The Cheops pyramid consists of 2.3 million stone blocks weighing about 2.5 to 60 tons each. The construction work would have lasted 20 years and had the strength of 100,000 men.

Chephren Pyramid

The second largest pyramid on the Giza Peninsula was built to house the body of Pharaoh Quéfren, 143 meters high. Quefrén was the son of Pharaoh Queóps and, out of respect for his father, made his pyramid 10 meters lower.

Next to it is the Giza Sphinx, the largest in the ancient world, 200 meters long and 74 meters high.

Pyramid of Mycherinos

Already the smallest of this group of three pyramids was built for the body of Miquerinos, who reigned between 2532 and 2503 BC, son of Chefren and, therefore, grandson of Queops. It is 65 meters high and has a base of 105 meters.

Inside it repeats the same architecture of chambers, steep corridors, and false passages in order to evade the grave thieves.

Unfortunately, this did not do much good, as virtually all the treasures of the pyramids were plundered.

End of the Age of Pyramid Building

As the power and wealth of the kings of Egypt diminished, the pace of pyramid building fell. Throughout the fifth and sixth dynasties, buildings became smaller and smaller.

On the tomb of King Unas, who lived between 2375 and 2345 BC, it is possible to contemplate paintings relating to his reign. These are the first compositions that allow the knowledge of ancient Egypt.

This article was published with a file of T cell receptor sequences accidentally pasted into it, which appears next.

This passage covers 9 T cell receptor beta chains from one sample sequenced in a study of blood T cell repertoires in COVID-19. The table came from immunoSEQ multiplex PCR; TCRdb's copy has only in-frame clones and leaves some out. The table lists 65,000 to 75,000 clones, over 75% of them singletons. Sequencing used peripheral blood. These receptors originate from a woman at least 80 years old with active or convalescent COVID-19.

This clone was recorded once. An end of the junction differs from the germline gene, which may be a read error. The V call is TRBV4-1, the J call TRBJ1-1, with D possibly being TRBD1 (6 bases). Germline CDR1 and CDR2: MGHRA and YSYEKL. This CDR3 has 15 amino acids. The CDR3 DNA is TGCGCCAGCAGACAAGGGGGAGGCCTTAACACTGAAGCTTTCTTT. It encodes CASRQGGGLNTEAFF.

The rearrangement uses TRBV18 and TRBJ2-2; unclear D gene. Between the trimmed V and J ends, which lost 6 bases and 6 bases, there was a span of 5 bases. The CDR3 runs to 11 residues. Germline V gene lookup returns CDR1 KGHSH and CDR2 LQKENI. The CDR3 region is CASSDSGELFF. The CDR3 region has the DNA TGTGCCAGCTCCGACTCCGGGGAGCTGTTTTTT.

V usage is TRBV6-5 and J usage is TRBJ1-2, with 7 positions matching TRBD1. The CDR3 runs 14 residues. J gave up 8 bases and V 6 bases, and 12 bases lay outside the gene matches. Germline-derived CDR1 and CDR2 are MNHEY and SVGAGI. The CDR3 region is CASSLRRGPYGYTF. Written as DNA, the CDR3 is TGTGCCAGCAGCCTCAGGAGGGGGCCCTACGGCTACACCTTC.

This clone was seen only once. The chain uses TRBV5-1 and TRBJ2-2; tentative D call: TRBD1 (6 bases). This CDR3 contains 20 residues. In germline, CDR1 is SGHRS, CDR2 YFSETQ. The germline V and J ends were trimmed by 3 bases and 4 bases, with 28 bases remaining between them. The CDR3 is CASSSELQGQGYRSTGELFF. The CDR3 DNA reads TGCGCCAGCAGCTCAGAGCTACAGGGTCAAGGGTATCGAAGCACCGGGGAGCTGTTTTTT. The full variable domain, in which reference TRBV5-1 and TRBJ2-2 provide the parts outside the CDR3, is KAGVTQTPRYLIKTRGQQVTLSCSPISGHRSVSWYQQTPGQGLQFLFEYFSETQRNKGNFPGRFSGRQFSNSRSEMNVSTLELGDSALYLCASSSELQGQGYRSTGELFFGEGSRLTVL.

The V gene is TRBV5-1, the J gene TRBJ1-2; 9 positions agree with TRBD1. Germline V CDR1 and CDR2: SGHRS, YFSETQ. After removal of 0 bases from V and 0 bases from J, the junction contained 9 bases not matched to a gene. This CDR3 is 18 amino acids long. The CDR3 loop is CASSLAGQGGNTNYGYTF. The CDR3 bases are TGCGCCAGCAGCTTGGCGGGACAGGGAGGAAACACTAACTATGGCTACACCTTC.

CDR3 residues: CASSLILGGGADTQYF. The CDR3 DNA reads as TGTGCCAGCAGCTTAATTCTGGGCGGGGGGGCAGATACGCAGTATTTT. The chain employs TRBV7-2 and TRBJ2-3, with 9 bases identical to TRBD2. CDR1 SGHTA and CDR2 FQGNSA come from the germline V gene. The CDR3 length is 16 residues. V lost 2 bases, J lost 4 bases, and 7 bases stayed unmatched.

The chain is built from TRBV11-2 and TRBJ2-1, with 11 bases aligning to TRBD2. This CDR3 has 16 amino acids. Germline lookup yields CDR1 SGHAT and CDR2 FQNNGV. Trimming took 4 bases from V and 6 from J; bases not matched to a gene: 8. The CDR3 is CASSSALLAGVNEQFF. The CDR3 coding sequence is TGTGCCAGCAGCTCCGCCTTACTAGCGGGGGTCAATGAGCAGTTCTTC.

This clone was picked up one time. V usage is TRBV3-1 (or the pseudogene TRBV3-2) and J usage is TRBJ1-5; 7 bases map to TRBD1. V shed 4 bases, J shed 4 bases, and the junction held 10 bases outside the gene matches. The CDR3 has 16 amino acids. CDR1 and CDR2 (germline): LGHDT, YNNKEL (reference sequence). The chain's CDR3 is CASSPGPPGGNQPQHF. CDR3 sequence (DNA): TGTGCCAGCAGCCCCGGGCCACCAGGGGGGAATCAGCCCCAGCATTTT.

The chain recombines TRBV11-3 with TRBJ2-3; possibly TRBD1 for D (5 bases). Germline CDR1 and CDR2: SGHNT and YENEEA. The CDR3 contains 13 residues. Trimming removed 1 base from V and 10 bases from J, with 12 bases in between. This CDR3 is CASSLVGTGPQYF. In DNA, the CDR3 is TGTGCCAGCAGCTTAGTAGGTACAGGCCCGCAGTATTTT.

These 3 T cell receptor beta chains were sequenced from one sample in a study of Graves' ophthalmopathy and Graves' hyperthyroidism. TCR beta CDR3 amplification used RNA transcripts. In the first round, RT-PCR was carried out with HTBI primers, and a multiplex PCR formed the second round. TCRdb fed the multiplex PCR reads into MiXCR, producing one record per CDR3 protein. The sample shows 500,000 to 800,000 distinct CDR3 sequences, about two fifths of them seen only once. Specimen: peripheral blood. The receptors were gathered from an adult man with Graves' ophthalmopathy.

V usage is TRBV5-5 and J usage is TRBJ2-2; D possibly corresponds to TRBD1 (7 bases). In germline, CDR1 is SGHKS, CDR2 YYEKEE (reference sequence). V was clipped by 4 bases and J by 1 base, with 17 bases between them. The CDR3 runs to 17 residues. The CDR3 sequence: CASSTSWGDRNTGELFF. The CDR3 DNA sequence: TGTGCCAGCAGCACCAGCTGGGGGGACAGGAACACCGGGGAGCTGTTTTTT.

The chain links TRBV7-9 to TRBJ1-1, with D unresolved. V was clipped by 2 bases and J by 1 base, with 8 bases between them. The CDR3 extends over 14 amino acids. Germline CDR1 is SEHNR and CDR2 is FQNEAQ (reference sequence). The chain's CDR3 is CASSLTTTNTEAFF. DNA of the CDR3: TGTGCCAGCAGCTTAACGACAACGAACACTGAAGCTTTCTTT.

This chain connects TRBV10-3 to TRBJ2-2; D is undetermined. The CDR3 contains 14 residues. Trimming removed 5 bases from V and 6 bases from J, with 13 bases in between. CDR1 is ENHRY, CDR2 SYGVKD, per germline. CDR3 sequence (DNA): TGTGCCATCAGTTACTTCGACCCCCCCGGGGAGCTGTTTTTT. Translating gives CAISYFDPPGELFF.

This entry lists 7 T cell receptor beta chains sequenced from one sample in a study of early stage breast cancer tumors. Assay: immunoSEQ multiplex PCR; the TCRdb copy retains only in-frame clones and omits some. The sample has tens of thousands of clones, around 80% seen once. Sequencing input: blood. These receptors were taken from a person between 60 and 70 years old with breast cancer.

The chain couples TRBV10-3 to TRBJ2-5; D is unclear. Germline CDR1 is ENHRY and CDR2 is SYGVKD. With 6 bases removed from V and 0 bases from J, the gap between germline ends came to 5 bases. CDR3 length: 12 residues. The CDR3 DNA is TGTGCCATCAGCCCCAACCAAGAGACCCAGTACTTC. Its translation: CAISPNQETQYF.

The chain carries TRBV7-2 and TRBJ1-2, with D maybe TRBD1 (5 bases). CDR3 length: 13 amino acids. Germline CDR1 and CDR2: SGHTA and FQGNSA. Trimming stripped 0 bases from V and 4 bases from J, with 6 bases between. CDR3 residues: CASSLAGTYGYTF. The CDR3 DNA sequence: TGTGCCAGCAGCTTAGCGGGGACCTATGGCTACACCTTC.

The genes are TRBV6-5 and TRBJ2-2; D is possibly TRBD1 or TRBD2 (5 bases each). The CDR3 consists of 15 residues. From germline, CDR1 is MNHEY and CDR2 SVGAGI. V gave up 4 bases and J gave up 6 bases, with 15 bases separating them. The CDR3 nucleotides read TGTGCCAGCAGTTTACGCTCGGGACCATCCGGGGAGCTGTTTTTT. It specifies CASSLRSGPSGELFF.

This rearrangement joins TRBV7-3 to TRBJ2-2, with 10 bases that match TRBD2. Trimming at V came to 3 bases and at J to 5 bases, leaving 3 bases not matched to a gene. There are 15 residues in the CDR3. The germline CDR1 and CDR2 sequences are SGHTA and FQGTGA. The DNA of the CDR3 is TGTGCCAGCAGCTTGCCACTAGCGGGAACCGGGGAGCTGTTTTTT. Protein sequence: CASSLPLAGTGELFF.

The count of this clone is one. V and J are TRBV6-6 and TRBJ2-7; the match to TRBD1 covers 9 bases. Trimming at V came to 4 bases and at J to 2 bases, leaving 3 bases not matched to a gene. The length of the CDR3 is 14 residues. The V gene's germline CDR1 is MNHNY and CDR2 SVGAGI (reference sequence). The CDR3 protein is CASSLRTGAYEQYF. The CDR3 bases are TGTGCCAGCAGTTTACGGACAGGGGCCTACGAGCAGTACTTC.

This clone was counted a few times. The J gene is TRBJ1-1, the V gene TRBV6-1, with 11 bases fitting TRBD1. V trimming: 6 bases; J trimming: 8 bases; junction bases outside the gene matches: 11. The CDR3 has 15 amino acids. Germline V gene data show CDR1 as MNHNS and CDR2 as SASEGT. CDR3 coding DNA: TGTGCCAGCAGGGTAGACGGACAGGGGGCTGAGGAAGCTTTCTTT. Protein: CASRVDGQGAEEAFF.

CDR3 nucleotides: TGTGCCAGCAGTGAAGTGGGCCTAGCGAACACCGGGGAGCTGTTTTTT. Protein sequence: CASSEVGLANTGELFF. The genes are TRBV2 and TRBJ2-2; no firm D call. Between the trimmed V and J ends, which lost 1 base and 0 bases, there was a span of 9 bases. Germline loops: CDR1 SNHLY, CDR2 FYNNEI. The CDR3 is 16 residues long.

The last of the great builders was Pharaoh Pepi II, second ruler of the Sixth Dynasty, who lived between 2278 and 2184 BC. After his death, Egypt collapsed and, in the 12th Dynasty alone, the building of pyramids was resumed, but without the former grandeur.

How Did the Pyramids of Egypt Build?

The construction of the pyramids is among the greatest mysteries of engineering. The Egyptians are known to perform mathematical calculations based on their religious beliefs and this eventually determined the height and width of these buildings.

The workforce consisted of both slaves and free laborers. These are everything from enslaved foreigners to Egyptian peasants working under the Nile flood regime .

Likewise, numerous artisans and painters were employed who made the objects that would be placed to serve Pharaoh in the afterlife.

To carry the limestones that made up the pyramids, there are several theories. There are even those who believe they were erected with the help of extraterrestrials.

However, at the end of 2014, Dutch scientists presented the last of the accepted hypotheses that would involve the use of water to move the stone blocks.

The theory came from observing images of a person splashing water in front of what would be a sled where a rock pulled by at least 150 workers was sitting.

The Egyptians also took advantage of the floods of the Nile River to transport the stones through its bed.

Curiosities about the Egyptian Pyramids

  • The humblest people also wanted to share in the glory of Pharaoh. Thus, in 2010, researchers discovered a ditch with 400 bodies of malnourished people near one of the pyramids.
  • The term “pharaonic work” comes from buildings in ancient Egypt and is related to the grandeur of buildings.
  • The Cheops Pyramid was the tallest building on the planet until the 14th century, when the Lincoln Cathedral in England was built.